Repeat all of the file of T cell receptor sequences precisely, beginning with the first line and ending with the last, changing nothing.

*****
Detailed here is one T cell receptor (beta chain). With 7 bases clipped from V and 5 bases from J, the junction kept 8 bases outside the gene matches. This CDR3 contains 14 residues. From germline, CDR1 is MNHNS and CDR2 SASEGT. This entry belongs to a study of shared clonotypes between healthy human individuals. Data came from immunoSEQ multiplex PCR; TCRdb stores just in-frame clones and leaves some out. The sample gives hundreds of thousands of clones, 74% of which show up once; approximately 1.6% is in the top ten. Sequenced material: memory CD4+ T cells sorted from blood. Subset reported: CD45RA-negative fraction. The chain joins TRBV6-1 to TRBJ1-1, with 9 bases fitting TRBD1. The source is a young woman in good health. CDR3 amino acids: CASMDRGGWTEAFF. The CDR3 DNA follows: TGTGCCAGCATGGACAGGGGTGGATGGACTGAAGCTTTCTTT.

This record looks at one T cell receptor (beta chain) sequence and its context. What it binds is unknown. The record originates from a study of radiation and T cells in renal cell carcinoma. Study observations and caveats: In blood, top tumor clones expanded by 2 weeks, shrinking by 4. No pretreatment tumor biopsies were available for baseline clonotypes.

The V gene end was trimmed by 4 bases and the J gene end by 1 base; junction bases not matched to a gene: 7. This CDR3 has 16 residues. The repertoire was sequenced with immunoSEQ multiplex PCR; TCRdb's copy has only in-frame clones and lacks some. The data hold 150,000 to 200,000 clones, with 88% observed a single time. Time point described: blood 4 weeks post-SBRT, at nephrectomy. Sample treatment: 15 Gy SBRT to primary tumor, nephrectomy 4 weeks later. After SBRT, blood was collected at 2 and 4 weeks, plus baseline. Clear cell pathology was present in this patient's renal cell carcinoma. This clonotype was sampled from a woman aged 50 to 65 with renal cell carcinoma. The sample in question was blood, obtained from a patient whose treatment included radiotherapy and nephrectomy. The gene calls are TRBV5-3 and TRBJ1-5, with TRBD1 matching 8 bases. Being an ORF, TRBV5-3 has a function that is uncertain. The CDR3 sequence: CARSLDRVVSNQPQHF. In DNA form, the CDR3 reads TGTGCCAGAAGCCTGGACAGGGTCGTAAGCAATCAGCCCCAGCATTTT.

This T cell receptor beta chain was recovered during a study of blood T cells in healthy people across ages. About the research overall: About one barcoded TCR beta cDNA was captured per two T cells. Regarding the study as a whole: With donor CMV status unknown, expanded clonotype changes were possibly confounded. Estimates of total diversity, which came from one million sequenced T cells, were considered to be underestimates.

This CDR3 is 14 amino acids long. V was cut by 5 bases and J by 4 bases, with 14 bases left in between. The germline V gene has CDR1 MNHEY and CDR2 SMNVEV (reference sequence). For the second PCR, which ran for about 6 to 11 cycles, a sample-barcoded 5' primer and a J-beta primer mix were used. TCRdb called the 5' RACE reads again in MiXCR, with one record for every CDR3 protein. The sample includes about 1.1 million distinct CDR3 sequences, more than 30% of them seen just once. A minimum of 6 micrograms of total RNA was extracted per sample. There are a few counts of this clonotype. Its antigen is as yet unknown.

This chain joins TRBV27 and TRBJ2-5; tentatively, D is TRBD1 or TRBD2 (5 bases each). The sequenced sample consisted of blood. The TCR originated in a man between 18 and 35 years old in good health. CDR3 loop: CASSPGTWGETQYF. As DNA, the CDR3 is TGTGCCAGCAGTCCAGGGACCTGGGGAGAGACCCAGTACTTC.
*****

Detailed here is one T cell receptor (beta chain). With 7 bases clipped from V and 5 bases from J, the junction kept 8 bases outside the gene matches. This CDR3 contains 14 residues. From germline, CDR1 is MNHNS and CDR2 SASEGT. This entry belongs to a study of shared clonotypes between healthy human individuals. Data came from immunoSEQ multiplex PCR; TCRdb stores just in-frame clones and leaves some out. The sample gives hundreds of thousands of clones, 74% of which show up once; approximately 1.6% is in the top ten. Sequenced material: memory CD4+ T cells sorted from blood. Subset reported: CD45RA-negative fraction. The chain joins TRBV6-1 to TRBJ1-1, with 9 bases fitting TRBD1. The source is a young woman in good health. CDR3 amino acids: CASMDRGGWTEAFF. The CDR3 DNA follows: TGTGCCAGCATGGACAGGGGTGGATGGACTGAAGCTTTCTTT.

This record looks at one T cell receptor (beta chain) sequence and its context. What it binds is unknown. The record originates from a study of radiation and T cells in renal cell carcinoma. Study observations and caveats: In blood, top tumor clones expanded by 2 weeks, shrinking by 4. No pretreatment tumor biopsies were available for baseline clonotypes.

The V gene end was trimmed by 4 bases and the J gene end by 1 base; junction bases not matched to a gene: 7. This CDR3 has 16 residues. The repertoire was sequenced with immunoSEQ multiplex PCR; TCRdb's copy has only in-frame clones and lacks some. The data hold 150,000 to 200,000 clones, with 88% observed a single time. Time point described: blood 4 weeks post-SBRT, at nephrectomy. Sample treatment: 15 Gy SBRT to primary tumor, nephrectomy 4 weeks later. After SBRT, blood was collected at 2 and 4 weeks, plus baseline. Clear cell pathology was present in this patient's renal cell carcinoma. This clonotype was sampled from a woman aged 50 to 65 with renal cell carcinoma. The sample in question was blood, obtained from a patient whose treatment included radiotherapy and nephrectomy. The gene calls are TRBV5-3 and TRBJ1-5, with TRBD1 matching 8 bases. Being an ORF, TRBV5-3 has a function that is uncertain. The CDR3 sequence: CARSLDRVVSNQPQHF. In DNA form, the CDR3 reads TGTGCCAGAAGCCTGGACAGGGTCGTAAGCAATCAGCCCCAGCATTTT.

This T cell receptor beta chain was recovered during a study of blood T cells in healthy people across ages. About the research overall: About one barcoded TCR beta cDNA was captured per two T cells. Regarding the study as a whole: With donor CMV status unknown, expanded clonotype changes were possibly confounded. Estimates of total diversity, which came from one million sequenced T cells, were considered to be underestimates.

This CDR3 is 14 amino acids long. V was cut by 5 bases and J by 4 bases, with 14 bases left in between. The germline V gene has CDR1 MNHEY and CDR2 SMNVEV (reference sequence). For the second PCR, which ran for about 6 to 11 cycles, a sample-barcoded 5' primer and a J-beta primer mix were used. TCRdb called the 5' RACE reads again in MiXCR, with one record for every CDR3 protein. The sample includes about 1.1 million distinct CDR3 sequences, more than 30% of them seen just once. A minimum of 6 micrograms of total RNA was extracted per sample. There are a few counts of this clonotype. Its antigen is as yet unknown.

This chain joins TRBV27 and TRBJ2-5; tentatively, D is TRBD1 or TRBD2 (5 bases each). The sequenced sample consisted of blood. The TCR originated in a man between 18 and 35 years old in good health. CDR3 loop: CASSPGTWGETQYF. As DNA, the CDR3 is TGTGCCAGCAGTCCAGGGACCTGGGGAGAGACCCAGTACTTC.